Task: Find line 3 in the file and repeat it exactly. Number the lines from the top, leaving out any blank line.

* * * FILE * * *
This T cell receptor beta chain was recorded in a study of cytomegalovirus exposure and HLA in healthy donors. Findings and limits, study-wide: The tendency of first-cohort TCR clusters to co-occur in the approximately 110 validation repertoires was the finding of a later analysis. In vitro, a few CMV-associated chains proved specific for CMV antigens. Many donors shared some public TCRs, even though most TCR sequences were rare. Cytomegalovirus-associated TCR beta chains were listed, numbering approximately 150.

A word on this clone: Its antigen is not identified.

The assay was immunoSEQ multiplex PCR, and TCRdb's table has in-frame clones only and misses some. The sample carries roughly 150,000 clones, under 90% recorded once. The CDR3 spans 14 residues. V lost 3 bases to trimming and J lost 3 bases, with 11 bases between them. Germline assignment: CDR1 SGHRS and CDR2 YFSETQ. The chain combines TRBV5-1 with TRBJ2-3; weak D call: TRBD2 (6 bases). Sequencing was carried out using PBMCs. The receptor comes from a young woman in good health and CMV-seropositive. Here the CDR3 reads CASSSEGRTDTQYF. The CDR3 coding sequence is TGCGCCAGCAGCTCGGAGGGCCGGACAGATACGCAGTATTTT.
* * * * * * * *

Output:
The assay was immunoSEQ multiplex PCR, and TCRdb's table has in-frame clones only and misses some. The sample carries roughly 150,000 clones, under 90% recorded once. The CDR3 spans 14 residues. V lost 3 bases to trimming and J lost 3 bases, with 11 bases between them. Germline assignment: CDR1 SGHRS and CDR2 YFSETQ. The chain combines TRBV5-1 with TRBJ2-3; weak D call: TRBD2 (6 bases). Sequencing was carried out using PBMCs. The receptor comes from a young woman in good health and CMV-seropositive. Here the CDR3 reads CASSSEGRTDTQYF. The CDR3 coding sequence is TGCGCCAGCAGCTCGGAGGGCCGGACAGATACGCAGTATTTT.